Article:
Xcel Energy Marriage Gets FERC Nod
New Century Energies Inc. (NCE) of Denver and Minneapolis-based Northern States Power (NSP), two mid-sized combination utilities, got the go-ahead from FERC last week for their marriage that will cover a wide swath of the natural gas and electricity markets in the Midwest and Southwest. The $4.8 billion merger will create the 8th largest utility in the nation, serving more than 4.5 million natural gas and power customers in 12 states from Canada to Mexico.
The merged utility colossus, to be named Xcel Energy Inc., will have a "broad geographic footprint," said Commissioner Linda Breathitt. In addition to the utility subsidiaries in a dozen states, the companies own and operate independent power projects, natural gas pipelines (such as NSP's Viking Gas Transmission) and engage in the marketing of electricity and natural gas, she noted.
Despite the size of the pending merger, the Commission found it posed no adverse threat to competition. "The companies do not compete with each other in any electricity markets, so there are no significant horizontal competitive issues. And while [Southwestern Public Service, an NCE subsidiary] and NSP each have gas affiliates, the order finds that the merging companies do not compete in common upstream and downstream geographic markets, and thus there are no vertical competitive concerns either," said Commissioner William Massey. Also in its favor, the Commission pointed out, was the merged company's willingness to join the Midwest ISO.
The two utility companies hope to close the merger in the second quarter, an NSP spokesman said. But before they can do that, he noted the deal still must win the approval of regulators in seven states - Minnesota, Colorado, New Mexico, Texas, Wyoming, Arizona and North Dakota. Only two states, Kansas and Oklahoma, have approved the transaction either in whole or part so far. The Securities and Exchange Commission also has to sign off on it.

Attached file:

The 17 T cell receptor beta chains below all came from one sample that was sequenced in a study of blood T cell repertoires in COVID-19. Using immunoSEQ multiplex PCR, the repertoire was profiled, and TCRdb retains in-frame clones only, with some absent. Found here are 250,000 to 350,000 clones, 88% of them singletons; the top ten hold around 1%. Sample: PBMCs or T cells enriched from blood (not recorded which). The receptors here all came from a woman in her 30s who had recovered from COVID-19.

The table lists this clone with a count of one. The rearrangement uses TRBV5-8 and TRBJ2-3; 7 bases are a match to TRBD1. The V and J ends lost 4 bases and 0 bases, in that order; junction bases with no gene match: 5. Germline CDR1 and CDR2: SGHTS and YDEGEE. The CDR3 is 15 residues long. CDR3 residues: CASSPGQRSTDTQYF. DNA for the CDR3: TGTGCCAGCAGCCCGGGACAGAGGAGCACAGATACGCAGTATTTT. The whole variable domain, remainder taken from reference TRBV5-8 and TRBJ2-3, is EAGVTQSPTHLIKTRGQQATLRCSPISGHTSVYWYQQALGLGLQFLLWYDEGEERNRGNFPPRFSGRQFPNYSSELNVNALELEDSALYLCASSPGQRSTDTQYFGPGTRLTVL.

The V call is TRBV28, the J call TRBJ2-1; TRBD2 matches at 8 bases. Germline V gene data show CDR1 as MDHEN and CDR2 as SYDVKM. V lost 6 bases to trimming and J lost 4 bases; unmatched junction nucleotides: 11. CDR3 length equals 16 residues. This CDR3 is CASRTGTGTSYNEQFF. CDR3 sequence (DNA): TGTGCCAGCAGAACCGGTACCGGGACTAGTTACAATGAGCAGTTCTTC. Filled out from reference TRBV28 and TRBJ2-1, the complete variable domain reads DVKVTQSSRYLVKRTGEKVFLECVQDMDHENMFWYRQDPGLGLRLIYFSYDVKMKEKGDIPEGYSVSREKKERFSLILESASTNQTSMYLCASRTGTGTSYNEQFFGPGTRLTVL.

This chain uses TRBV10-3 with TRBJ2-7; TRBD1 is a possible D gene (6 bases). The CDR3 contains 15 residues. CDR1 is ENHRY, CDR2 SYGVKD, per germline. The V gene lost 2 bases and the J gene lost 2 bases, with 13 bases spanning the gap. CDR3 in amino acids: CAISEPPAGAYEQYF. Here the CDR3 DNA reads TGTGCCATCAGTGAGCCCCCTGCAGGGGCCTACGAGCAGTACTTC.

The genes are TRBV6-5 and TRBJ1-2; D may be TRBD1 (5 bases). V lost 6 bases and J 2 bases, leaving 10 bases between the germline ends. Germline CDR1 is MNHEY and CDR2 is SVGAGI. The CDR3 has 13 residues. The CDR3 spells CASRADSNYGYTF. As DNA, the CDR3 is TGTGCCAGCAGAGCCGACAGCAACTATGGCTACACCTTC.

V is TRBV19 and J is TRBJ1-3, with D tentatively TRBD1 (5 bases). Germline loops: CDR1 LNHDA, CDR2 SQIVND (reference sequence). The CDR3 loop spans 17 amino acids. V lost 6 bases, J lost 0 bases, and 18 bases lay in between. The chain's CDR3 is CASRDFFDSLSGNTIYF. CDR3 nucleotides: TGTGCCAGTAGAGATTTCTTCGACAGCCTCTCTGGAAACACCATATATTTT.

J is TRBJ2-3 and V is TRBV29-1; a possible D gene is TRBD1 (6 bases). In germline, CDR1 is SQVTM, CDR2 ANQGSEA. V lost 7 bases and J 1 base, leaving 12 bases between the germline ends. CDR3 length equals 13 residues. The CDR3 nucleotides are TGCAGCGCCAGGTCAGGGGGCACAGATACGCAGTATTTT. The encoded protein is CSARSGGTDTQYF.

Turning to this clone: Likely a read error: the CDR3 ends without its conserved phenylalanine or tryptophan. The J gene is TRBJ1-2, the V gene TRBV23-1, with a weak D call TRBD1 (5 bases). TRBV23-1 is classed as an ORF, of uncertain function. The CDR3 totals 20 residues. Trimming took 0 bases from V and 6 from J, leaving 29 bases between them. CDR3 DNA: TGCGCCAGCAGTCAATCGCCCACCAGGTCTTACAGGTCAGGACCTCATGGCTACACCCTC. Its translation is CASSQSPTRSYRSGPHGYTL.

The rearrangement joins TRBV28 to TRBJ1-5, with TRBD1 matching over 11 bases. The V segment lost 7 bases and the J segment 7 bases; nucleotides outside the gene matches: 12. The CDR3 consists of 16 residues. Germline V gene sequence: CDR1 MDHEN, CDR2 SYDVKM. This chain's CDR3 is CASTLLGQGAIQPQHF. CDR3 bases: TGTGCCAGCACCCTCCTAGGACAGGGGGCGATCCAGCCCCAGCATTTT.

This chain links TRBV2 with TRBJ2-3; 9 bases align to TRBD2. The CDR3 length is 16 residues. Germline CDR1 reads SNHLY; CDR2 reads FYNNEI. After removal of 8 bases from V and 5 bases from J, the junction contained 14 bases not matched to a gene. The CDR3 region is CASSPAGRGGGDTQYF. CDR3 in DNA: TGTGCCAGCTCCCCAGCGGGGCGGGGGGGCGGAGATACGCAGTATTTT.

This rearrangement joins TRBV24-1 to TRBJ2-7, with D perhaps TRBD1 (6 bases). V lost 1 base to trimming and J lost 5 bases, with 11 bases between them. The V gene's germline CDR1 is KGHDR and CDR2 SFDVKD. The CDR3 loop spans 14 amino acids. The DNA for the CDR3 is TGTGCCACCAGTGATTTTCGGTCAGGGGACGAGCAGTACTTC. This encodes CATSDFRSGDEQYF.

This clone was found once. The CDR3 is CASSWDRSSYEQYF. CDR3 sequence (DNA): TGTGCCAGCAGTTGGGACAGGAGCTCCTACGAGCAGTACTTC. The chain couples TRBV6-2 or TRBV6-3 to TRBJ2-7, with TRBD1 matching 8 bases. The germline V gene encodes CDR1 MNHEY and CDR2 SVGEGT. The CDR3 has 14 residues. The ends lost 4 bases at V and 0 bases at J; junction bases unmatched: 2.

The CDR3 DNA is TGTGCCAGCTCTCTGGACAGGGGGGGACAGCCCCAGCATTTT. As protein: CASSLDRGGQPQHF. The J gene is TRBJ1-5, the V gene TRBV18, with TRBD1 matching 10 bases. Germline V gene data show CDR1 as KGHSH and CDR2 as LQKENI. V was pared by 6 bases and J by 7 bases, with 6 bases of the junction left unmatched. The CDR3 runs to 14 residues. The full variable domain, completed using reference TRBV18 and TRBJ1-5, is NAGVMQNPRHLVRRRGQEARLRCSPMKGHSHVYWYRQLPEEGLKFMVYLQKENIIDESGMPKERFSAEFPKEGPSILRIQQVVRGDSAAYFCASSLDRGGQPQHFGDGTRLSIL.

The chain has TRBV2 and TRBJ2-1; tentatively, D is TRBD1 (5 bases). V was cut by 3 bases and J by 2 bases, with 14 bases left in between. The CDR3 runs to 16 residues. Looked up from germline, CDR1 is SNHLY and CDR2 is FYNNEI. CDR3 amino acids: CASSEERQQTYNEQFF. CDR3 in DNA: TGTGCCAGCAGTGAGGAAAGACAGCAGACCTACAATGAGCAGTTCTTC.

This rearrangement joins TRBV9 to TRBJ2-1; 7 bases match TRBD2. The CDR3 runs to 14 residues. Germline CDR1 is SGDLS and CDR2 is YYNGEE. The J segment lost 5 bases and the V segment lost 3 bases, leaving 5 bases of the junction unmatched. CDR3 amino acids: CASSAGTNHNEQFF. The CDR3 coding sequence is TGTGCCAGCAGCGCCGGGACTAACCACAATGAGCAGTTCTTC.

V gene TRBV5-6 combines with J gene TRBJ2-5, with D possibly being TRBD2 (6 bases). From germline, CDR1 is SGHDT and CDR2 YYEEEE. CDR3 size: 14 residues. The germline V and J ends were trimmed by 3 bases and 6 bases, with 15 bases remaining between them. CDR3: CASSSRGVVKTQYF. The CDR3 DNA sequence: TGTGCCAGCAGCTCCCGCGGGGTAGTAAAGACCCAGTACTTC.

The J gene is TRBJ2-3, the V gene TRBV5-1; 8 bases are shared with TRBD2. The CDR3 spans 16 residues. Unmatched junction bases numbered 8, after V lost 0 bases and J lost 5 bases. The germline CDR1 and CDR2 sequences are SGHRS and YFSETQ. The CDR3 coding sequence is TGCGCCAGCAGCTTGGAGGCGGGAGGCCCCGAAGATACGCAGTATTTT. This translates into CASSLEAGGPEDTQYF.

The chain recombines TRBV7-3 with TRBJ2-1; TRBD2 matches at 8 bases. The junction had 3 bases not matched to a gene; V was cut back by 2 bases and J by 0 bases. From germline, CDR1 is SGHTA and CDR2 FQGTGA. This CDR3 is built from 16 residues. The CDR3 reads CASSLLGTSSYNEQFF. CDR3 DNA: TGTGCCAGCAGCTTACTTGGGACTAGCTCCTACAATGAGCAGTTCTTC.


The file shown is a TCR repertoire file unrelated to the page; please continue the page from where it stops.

The combined company is expected to save $1.1 billion in costs over 10 years, which will benefit customers and investors. "We think our merger will be considered a model for the utility industry," said Wayne Brunetti, president and CEO of NCE.
NCE serves gas and electric customers through three operating subsidiaries - Southwestern Public Service Co. (SPS), Public Service Co. of Colorado (PSCo) and Cheyenne Light, Fuel & Power - in Colorado, Kansas, New Mexico, Oklahoma, Texas and Wyoming. NSP caters to gas/electric users in Arizona, Michigan, Minnesota, North and South Dakota and Wisconsin.
NCE was formed through the merger of PSCo and SPS in 1997, and its appetite for growth continues. Northern States Power was the target of a takeover attempt by Wisconsin Energy Corp. that failed in 1997 after running into problems with Wisconsin regulators. But the Wisconsin Public Service Commission has no jurisdiction over the NSP-NCE merger, even though NSP serves customers in that state. The commission would only have authority if one or both of the merger partners were based in the state. Neither NCE or NSP are located in Wisconsin.
In addition to its domestic operations, the merged company will serve about 2 million power customers and 400,000 gas customers in the United Kingdom, and will have operations in Central Europe, Australia and South America. Based on 1998 results, it would have revenues of $6.4 billion, earnings of $618.8 million and assets totaling $15.1 billion.
John Howard, who currently is chairman and CEO of NSP, will be the chairman of the merged company, which will be based in Minneapolis, MN. NCE's Brunett will become CEO of Xcel Energy at the completion of the merger.
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